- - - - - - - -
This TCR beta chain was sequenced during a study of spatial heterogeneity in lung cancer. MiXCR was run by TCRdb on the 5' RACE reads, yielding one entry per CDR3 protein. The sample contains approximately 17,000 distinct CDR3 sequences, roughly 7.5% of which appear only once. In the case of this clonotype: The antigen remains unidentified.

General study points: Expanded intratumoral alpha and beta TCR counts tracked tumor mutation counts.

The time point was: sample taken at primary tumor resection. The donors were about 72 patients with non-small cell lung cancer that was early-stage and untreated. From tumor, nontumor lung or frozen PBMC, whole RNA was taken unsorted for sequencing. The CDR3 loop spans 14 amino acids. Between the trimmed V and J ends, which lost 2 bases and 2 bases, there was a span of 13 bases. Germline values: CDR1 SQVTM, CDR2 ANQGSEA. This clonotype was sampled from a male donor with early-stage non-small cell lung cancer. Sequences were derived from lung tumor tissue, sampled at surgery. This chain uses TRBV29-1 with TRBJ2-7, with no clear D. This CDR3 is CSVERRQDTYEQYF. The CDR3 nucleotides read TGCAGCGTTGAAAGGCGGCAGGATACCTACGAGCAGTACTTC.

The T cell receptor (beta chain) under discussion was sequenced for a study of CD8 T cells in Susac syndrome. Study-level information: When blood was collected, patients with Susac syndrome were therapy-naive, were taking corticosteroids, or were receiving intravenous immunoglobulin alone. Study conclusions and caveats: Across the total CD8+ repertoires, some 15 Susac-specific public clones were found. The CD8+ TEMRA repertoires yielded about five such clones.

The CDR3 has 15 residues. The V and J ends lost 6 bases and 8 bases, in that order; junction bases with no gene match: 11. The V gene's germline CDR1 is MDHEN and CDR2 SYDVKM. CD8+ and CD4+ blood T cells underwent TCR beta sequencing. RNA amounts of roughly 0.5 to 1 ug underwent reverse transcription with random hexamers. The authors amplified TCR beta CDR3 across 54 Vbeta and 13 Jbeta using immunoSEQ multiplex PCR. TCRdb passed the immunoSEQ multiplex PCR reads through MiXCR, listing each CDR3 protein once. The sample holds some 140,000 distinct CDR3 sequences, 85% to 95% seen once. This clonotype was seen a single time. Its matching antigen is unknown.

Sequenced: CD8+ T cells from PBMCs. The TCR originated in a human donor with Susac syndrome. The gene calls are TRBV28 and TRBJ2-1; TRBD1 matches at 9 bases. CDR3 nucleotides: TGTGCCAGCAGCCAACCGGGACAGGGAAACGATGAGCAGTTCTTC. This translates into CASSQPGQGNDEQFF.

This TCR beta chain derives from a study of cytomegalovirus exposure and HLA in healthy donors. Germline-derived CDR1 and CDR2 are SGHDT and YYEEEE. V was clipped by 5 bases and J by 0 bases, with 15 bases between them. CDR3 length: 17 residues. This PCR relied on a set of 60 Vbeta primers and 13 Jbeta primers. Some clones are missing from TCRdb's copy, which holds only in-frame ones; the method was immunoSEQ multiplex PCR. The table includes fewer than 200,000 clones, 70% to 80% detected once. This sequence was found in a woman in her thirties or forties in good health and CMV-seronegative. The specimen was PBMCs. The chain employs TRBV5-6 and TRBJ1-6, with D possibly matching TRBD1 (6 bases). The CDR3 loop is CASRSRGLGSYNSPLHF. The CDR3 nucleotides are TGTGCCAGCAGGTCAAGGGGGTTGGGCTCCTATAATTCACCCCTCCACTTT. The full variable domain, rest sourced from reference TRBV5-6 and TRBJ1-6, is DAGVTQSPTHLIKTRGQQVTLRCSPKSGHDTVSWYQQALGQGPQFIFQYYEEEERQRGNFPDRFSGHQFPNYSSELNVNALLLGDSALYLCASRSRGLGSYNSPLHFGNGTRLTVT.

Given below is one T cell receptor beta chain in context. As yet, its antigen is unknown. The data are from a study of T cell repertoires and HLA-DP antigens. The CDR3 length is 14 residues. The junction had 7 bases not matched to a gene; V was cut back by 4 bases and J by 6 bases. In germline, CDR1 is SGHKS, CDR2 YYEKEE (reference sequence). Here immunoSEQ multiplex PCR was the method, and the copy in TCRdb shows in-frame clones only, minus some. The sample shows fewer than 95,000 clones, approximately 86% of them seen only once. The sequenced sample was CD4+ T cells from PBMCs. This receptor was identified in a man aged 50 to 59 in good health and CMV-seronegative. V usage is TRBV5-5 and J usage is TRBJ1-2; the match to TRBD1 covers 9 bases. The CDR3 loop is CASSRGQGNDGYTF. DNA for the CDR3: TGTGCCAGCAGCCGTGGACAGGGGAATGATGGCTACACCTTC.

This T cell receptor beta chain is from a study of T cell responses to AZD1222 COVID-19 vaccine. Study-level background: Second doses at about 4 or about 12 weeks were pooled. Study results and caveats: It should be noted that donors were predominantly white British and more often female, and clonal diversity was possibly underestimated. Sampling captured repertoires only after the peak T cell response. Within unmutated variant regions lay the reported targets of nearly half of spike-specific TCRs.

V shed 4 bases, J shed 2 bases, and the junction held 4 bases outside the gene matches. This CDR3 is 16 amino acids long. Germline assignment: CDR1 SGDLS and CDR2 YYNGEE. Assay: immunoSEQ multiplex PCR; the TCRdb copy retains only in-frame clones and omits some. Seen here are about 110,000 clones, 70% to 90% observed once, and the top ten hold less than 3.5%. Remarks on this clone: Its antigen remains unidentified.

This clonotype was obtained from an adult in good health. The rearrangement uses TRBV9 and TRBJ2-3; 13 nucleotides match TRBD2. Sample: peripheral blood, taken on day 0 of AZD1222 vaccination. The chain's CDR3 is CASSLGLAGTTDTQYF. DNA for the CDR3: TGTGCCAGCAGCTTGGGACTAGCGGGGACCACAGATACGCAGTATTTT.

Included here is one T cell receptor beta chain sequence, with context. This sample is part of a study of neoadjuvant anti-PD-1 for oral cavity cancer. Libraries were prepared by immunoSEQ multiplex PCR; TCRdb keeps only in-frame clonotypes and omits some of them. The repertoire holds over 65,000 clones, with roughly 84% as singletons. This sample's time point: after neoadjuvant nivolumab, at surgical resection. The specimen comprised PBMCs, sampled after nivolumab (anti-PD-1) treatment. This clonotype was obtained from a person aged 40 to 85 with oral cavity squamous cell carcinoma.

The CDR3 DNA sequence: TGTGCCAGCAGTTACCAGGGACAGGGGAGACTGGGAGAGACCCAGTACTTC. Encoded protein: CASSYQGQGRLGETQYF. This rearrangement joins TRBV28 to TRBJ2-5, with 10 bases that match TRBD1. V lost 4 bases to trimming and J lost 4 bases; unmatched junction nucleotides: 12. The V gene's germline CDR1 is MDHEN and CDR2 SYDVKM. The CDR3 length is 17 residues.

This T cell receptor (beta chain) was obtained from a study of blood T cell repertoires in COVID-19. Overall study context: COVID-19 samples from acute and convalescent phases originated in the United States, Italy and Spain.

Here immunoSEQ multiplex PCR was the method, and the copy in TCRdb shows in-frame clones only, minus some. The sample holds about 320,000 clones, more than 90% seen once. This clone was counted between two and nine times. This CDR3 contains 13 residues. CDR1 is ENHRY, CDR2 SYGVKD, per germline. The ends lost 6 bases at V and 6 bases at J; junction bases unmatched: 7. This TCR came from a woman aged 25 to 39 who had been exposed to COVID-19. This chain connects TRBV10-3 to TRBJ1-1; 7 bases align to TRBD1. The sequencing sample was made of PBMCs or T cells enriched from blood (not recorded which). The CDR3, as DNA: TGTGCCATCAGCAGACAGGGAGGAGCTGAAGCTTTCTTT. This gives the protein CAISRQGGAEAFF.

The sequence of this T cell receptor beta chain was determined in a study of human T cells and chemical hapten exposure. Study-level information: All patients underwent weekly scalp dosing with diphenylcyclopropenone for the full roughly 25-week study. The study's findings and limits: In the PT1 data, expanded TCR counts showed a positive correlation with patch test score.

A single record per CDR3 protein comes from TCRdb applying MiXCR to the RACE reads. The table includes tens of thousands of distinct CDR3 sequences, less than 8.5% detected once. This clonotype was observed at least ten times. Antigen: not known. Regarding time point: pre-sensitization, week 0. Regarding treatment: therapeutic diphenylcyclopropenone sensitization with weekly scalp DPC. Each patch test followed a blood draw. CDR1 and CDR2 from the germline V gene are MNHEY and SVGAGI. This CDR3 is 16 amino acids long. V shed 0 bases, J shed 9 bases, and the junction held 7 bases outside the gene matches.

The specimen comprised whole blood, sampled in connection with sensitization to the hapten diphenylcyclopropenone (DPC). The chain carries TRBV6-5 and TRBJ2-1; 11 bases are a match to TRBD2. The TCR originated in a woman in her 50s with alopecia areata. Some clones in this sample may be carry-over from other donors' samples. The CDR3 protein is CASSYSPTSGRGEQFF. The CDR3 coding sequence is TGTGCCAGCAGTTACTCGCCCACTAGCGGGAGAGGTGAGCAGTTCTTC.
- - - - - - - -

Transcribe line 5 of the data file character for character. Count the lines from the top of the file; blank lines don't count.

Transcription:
The CDR3 has 15 residues. The V and J ends lost 6 bases and 8 bases, in that order; junction bases with no gene match: 11. The V gene's germline CDR1 is MDHEN and CDR2 SYDVKM. CD8+ and CD4+ blood T cells underwent TCR beta sequencing. RNA amounts of roughly 0.5 to 1 ug underwent reverse transcription with random hexamers. The authors amplified TCR beta CDR3 across 54 Vbeta and 13 Jbeta using immunoSEQ multiplex PCR. TCRdb passed the immunoSEQ multiplex PCR reads through MiXCR, listing each CDR3 protein once. The sample holds some 140,000 distinct CDR3 sequences, 85% to 95% seen once. This clonotype was seen a single time. Its matching antigen is unknown.